Year 1901 AD?
To the geologist the view from the top is of great interest. South of the Malaprabha river and four miles north of the Khele pass, in the extreme west stands the flat-topped hill-fort of Bhimgad, rugged, steep, and surrounded by a double line of broken hills, rising 1800 feet from the plain. From the North side of the great Mahadayi ravine looking over the scarp formed by the edge of the trap area, the fort, with the neighboring limestone peak and several huge masses which have slipped into the valley, forms a view of rock and forest of rare wildness and beauty. The way up is by rock cut steps, through bush covered slopes which shelter bears, tigers, wolves and bison. Neither the top nor the sides are tilled. At the foot of the hill is a village inhabited chiefly by Marathas. Bhimgad Fort, in the village lands of Tanali, is built on a detached spur of the Sahyadris about 16 miles South West of Khanapur. The spur has steep sides and a flat top which is reached by a flight of rock cut steps. The fort is 1380 feet long from North to South and 825 feet broad from East to West: the whole inside of the fort is overgrown with brushwood. The fort has one gateway and the walls are still in good order. The water supply is from a spring. Tigers, wolves, bears, bison and sambhar occasionally visit the hill. In 1827 a committee of inspection described the Bhimgad fort as situated on a bay or basin formed by the Sahayadris immediately North of the Khele pass. Bhimgad occupied the summit of an extraordinary rock, with sides about 300 feet in perpendicular height. Except on the south where a pathway broad enough to admit of two or three men abreast lead to the summit, the fort was inaccessible. The defences were almost entirely natural, requiring little artificial help. The gateway was formed by a small thatched building connected on each side with a slight wall of defence very weak and assailable even without scaling ladders. The gateway commanded the footpath and the approach in some degree, but an invading force would find cover almost everywhere from the fire of the garrison. The petta or lower fort was
about 400 feet below the upper and was inaccessible on every side except by a foot path leading eastward where a neck of hills formed an easy communication with the principle range. On this, the East side, the defences of the lower fort were trifling and could be easily surmounted with short scaling ladders. On the other side the South and the West, there was a fearful descent of 400 feet into the valley below, partly hill and partly rock. The water supply, consisting of a small spring, the West and a reservoir to the North, was scanty and entirely failed during the two hottest months of the year. The surrounding hills rose about 700 feet above the level of Bhimgad and lay within range of shot and shell. In the upper fort were two guns an eight and a three pounder and one wall musket. None of the gateways in the lower fort had any powder or shot. The committee found that the fort could not be effectively destroyed as the masonry at the top of the footpath could be rebuilt in a short time. When the fort was examined it was guarded by an irregular force of 175 men. Bhimgad was one of the forts which Shivaji held at the time of his death in 1680. In 1719 it was given to Shahu with the 16 districts included in his own rule or Swaraj. About 1787, with Vallabhgad and Gandharvagad, Bhimgad was forcibly taken from Kolhapur by the Nesargi chief but shortly afterwards the chief and his confiderates were put down, their army was dispersed and the forts retaken. In 1820 Marshall notices Bhimgad as built on a lofty rock, nearly steep on two sides and of most rugged and steep ascent on others. It was surrounded by double line of hills and was reached by a series of rude ascents and broken descents, almost every step being from rock to rock. In 1844 Bhimgad fort among other places was occupied as a guard against bodies of insurgents who threatened the Belgaum districts.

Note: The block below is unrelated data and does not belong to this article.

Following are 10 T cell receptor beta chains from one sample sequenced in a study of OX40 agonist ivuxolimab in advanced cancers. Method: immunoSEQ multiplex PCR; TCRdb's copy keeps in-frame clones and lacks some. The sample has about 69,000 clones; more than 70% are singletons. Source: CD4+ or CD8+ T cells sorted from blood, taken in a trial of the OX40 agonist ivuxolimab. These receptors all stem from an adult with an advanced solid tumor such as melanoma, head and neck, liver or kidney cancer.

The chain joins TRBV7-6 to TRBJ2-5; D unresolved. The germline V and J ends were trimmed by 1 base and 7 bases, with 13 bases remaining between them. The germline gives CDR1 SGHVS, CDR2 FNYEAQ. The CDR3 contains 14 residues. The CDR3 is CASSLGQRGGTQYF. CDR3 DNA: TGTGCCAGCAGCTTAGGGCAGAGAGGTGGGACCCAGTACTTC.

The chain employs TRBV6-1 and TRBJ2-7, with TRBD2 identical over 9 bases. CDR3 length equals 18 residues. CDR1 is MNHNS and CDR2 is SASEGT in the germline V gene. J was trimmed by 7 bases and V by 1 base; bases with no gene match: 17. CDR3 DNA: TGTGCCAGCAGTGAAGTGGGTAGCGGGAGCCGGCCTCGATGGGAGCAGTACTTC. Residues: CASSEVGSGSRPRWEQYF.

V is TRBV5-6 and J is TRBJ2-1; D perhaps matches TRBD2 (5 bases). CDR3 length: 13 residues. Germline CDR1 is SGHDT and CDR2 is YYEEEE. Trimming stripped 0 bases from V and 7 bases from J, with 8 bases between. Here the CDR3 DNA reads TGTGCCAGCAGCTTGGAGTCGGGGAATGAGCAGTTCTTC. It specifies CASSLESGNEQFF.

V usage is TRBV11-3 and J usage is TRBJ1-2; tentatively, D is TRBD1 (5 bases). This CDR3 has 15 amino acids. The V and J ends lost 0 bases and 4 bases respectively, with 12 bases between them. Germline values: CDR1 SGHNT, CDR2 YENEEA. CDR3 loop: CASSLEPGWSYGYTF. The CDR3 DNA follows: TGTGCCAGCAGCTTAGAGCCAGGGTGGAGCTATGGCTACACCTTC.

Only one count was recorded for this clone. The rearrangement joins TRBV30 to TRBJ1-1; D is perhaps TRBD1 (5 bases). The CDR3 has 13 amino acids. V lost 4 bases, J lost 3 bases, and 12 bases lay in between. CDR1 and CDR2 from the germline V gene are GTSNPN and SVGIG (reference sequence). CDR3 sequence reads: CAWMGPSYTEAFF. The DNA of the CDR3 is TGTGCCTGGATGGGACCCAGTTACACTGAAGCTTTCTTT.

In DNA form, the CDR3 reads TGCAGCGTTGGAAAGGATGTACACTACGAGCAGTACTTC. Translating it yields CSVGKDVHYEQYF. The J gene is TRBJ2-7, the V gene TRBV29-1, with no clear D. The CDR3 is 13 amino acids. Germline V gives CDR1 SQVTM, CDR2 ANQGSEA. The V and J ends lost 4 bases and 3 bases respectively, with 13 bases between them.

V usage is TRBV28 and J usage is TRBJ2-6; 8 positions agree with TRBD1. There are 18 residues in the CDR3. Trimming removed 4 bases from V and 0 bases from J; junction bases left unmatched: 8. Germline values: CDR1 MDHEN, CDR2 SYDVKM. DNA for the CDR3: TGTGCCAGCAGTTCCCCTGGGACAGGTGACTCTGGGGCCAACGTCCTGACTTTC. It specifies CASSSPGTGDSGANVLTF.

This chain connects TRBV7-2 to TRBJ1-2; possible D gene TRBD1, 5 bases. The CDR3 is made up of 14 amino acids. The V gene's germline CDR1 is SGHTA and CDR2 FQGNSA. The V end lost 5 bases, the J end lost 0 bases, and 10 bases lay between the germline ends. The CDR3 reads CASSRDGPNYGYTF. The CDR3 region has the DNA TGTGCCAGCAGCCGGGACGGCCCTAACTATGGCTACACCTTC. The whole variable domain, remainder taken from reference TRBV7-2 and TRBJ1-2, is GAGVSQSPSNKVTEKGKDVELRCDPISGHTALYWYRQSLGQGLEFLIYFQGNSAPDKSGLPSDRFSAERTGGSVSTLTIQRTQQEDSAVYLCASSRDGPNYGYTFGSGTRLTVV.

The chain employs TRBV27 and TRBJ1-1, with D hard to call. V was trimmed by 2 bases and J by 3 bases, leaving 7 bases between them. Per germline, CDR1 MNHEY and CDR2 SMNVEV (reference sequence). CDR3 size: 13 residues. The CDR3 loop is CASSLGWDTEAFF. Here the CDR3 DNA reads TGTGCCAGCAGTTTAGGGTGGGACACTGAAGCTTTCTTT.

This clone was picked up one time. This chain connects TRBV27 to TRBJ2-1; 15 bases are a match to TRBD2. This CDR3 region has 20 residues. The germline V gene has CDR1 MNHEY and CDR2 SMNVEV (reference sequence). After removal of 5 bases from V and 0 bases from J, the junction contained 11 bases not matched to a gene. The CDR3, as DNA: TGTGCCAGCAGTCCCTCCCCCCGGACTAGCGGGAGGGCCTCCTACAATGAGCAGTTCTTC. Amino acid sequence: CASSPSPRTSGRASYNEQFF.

Year 2000 AD
Nothing remains today of the fort, some stones indicating the walls of the fort lie weathering the centuries of climatic forces. The hill fort with a smaller hillock formed by the huge rocks still stand proudly, as steep as
ever overlooking the forest surrounding it. The time seems to have come to a stand still here, but as one reaches the edges one can see the forests that have been razed to the ground, the trees have been cut and only grass remains. If not for the timely intervention a couple of years back things might have been worst, but all is not well in these silent forests, there is an ever increasing pressure on them and it will be just a matter of time before it becomes too much to handle for the government and the forest department.